Trees in Hard Landscapes: A Guide for Delivery


Trees in Hard Landscapes: A Guide for Delivery is the companion document to Trees in the Townscape: A Guide for Decision Makers. It explores the practical challenges and solutions for integrating trees in 21st century streets, civic spaces and surface car parks. These are arguably the most challenging environments for growing trees, but are also the areas that can derive great benefits from their inclusion.

The report was developed by  the Tree and Design Action Group (TDAG) who have joined forces with the Chartered Institution of Building Services Engineers (CIBSE), the Chartered Institution of Highways and Transportation (CIHT), the Institution of Civil Engineers (ICE), and the Institute of Chartered Foresters (ICF).  Trees in Hard Landscapes: A Guide for Delivery has benefited from the input of over 100 built environments professionals and organisations from wide ranging disciplines and sectors who have taken part interviews, contributed case study materials and/or offered feedback on earlier drafts.

To download the report:


Starting from the point where the policy decision to retain or plant trees has been made, this guide explores the key building blocks to success through:

  • Collaborative Process – From project initiation to maintenance and monitoring, when, how and with whom joined-up working needs to happen.  Weaving natural resources, especially trees, into the built environment requires a cross-disciplinary collaborative approach from project initiation through to design, implementation, maintenance and monitoring. This guide looks at when, how and with whom joined-up working needs to happen.
  • Designing with Trees – Practical strategies to ensure trees best contribute to the delivery of the design objectives of a project.  Achieving long-term benefits from trees requires a concerted strategy. This guide explores current evidence on the enabling factors for trees to bring value to the hard landscapes in which they grow.
  • Technical Design Solutions  – The available technical below-ground solutions to achieve lasting overall success.  Design of the below-ground environment is key to achieving long-term compatibility between trees and the built infrastructure that surrounds them in towns and cities. This guide examines innovative and available technical solutions to help build lasting success from investing in trees.
  • Species Selection Criteria  – The frame of reference to use as a basis for tree selection.  While tree species selection alone cannot make up for a poor design strategy or inadequate underground growing conditions, choosing the right tree for the right place is an essential final ingredient for success. This guide offers a five-step process for making the best shortlist of available options and achieving resilient and successful tree choices.
  • integrating

Audience for the report – Highway engineers, civil and structural engineers, highway contractors, construction site managers, project managers, designers and tree specialists are the primary audience for this guide. It will also be of value to developers, planners, elected members, local communities and all involved in hard urban landscapes and their design and management.

The need for a sustainable integrated infrastructure – Two themes are expressed throughout the guide. Firstly, the importance of innovation, an element of experimentation, so that improvements can be made in response to changes in available techniques as well as in constraints and expectations for the public realm. Secondly, the mindset to achieve multiple benefits. Both are essential for successfully integrating trees in high-performance hard landscapes in a 21st century context.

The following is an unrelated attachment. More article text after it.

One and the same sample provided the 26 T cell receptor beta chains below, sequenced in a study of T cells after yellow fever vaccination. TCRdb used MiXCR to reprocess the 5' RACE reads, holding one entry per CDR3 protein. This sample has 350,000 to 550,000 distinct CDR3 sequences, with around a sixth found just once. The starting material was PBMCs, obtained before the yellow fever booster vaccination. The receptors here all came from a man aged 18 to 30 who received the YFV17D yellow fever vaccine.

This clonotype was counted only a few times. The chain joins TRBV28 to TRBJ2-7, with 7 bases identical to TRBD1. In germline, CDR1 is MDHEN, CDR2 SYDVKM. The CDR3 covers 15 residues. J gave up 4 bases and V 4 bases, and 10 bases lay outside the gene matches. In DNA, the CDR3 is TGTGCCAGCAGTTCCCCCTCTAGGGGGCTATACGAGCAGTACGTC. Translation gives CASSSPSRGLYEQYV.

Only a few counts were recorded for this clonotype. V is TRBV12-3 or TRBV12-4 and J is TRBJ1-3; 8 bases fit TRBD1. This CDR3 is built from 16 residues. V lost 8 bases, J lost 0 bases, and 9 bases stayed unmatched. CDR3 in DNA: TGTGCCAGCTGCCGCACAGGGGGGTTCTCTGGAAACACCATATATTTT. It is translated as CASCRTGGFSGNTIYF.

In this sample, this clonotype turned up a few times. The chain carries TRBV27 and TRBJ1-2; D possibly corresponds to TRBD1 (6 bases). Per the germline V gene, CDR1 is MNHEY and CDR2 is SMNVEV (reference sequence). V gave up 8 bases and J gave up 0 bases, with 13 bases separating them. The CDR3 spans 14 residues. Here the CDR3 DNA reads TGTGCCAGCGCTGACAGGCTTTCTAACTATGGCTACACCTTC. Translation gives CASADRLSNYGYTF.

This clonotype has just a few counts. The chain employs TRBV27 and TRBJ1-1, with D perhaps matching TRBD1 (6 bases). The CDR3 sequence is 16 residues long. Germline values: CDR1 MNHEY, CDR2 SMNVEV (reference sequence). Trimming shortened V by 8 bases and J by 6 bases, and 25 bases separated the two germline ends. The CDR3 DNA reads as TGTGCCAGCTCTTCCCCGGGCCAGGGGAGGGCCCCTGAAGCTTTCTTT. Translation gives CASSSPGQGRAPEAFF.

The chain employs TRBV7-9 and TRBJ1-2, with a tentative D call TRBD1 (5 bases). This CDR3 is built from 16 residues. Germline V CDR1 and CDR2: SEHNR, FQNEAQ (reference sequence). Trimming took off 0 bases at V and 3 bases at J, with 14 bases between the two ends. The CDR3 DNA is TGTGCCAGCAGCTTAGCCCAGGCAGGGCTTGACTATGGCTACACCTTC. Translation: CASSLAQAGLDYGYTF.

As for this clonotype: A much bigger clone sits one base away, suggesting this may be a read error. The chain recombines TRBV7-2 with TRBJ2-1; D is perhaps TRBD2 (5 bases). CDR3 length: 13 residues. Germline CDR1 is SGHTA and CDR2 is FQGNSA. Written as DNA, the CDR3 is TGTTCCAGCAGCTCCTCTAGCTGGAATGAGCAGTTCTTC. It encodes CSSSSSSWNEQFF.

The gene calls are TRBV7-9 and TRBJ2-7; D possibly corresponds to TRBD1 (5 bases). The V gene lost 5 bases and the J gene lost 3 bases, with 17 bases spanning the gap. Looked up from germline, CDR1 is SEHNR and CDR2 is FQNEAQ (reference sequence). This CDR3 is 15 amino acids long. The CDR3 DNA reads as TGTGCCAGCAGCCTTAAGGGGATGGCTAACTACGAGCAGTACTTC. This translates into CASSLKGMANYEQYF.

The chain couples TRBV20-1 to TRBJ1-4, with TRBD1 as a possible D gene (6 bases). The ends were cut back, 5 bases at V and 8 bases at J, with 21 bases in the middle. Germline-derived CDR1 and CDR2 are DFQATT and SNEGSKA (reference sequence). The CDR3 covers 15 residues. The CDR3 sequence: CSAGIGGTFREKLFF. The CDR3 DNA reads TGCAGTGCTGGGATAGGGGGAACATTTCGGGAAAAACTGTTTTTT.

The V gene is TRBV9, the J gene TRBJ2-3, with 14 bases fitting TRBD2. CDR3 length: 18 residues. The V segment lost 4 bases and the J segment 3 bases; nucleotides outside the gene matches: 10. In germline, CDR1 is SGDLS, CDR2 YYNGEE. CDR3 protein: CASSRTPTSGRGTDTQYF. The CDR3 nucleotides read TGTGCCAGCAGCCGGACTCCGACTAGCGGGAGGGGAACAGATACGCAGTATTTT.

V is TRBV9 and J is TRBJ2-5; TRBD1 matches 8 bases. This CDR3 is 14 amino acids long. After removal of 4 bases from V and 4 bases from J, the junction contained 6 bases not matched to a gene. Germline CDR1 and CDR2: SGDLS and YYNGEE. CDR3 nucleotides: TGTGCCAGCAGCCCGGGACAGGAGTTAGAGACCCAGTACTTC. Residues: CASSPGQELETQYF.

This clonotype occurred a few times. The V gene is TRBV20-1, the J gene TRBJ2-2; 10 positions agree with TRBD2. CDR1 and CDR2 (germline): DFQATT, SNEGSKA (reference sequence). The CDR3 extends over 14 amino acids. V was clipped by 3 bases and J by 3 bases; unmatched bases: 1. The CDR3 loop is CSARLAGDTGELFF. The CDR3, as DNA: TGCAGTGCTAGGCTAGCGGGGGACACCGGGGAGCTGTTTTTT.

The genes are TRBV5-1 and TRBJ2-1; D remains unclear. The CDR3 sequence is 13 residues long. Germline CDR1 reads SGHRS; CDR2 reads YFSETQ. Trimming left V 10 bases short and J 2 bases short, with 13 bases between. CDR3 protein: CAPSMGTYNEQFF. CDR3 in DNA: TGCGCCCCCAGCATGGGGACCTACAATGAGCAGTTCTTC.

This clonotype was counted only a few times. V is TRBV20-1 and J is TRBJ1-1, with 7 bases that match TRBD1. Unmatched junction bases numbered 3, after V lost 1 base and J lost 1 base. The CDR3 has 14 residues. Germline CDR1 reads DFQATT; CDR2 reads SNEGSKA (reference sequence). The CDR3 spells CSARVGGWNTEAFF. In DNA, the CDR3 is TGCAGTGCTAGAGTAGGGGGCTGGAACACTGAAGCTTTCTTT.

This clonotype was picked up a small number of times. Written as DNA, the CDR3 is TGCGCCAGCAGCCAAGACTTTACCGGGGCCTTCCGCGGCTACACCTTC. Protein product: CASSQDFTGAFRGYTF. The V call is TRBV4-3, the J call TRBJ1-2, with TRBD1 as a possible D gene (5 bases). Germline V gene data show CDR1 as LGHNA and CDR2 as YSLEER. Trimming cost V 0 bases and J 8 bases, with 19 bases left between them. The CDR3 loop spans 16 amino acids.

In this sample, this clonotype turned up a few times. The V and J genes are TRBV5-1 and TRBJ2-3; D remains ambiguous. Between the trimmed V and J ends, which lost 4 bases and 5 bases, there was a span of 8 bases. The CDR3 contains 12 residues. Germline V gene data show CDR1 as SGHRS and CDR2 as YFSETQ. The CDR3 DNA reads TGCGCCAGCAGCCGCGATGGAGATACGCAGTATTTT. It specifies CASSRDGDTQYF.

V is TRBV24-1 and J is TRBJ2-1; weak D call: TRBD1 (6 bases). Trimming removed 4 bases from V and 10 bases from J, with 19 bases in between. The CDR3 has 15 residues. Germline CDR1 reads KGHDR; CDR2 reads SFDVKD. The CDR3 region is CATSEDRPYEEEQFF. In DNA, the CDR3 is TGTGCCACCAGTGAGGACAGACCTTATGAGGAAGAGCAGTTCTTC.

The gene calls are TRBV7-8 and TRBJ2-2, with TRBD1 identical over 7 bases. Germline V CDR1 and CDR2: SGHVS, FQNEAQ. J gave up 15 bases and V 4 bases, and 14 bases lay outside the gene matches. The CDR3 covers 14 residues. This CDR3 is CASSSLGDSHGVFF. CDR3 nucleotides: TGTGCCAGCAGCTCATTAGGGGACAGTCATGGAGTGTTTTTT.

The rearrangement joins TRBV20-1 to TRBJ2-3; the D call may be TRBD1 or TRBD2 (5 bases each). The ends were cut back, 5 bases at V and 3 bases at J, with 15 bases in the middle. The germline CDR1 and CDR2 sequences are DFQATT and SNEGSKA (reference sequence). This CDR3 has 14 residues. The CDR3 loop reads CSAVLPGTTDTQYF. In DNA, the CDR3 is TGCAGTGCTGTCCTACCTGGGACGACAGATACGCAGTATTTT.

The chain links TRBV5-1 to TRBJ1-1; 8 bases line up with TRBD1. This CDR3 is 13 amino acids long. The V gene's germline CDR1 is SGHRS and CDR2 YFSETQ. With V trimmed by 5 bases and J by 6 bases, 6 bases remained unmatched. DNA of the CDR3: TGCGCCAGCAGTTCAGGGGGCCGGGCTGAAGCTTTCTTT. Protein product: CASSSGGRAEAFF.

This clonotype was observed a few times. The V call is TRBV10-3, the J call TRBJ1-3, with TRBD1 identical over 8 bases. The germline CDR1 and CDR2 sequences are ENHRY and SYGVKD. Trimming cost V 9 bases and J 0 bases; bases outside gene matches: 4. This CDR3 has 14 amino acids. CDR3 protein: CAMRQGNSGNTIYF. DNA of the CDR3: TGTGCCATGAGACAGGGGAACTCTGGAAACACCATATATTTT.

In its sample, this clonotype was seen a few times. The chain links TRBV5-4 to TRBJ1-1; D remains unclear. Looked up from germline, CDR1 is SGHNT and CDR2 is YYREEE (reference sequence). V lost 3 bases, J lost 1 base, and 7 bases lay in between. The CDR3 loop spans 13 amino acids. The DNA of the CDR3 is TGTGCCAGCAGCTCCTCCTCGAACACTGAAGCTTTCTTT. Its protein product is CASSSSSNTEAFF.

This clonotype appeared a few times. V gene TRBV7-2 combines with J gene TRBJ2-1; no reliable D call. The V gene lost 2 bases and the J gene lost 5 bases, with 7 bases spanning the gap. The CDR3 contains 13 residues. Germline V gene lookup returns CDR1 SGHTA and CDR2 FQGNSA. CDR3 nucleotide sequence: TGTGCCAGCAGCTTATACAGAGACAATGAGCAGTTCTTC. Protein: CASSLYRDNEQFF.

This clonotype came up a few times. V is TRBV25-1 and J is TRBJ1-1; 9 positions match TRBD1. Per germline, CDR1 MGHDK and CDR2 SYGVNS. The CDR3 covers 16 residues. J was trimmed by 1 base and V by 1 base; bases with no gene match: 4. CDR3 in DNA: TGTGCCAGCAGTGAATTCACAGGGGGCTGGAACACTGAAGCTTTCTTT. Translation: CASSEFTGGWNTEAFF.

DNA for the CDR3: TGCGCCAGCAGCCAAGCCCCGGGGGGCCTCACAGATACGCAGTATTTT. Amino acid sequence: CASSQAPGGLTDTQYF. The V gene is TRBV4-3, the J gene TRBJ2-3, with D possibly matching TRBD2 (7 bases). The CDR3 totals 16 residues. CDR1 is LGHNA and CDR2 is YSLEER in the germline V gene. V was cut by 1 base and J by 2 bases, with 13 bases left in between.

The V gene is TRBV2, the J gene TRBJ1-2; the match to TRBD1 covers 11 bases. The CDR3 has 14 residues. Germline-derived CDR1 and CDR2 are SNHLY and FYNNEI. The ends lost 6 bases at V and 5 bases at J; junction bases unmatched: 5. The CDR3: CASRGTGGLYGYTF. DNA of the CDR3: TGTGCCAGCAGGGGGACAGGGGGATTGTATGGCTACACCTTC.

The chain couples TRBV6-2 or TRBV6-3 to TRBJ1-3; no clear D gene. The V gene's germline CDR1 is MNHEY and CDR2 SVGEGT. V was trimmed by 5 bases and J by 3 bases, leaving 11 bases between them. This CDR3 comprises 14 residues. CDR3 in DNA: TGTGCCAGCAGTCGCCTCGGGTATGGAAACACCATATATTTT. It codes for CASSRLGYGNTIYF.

There is much evidence on the wide range of benefits that can be gained by integrating trees with other infrastructure. However research also shows that, while trees need to reach a degree of maturity to fulfil their potential and deliver returns on investment and benefits to their communities, many urban trees in hard landscapes are not living as long as they should.

The context in which trees can thrive in hard landscapes is in a state of flux, with new challenges and opportunities for success. Many urban trees, especially the larger growing trees, were planted from the mid-19th to mid-20th century when there was less crowding, complexity and compaction beneath our highways and public spaces.


There are now new uses and quality expectations for the public realm. Streets are increasingly regarded as ‘places’, not just as vehicular movement corridors. The same ‘space’ needs to accommodate cycles and a public transport system as well as private vehicles and better conditions for pedestrians to encourage walking. These challenges will need creative solutions.

Climate change and increasingly erratic weather patterns including heatwaves and extreme localised rainfall also put new pressures on the infrastructure of our towns and cities. Urban trees have a lot to offer towards urban cooling and surface water management. Modelling conducted for Manchester has shown that increasing the canopy cover by 10% would keep summer peak temperatures at their current level until the 2080s. In terms of Manchester this would mean an increase in average canopy cover from about 15% to 25% but it is important that canopy cover is as evenly distributed as possible across the urban area.

Images: Tree and Design Action group (TDAG)


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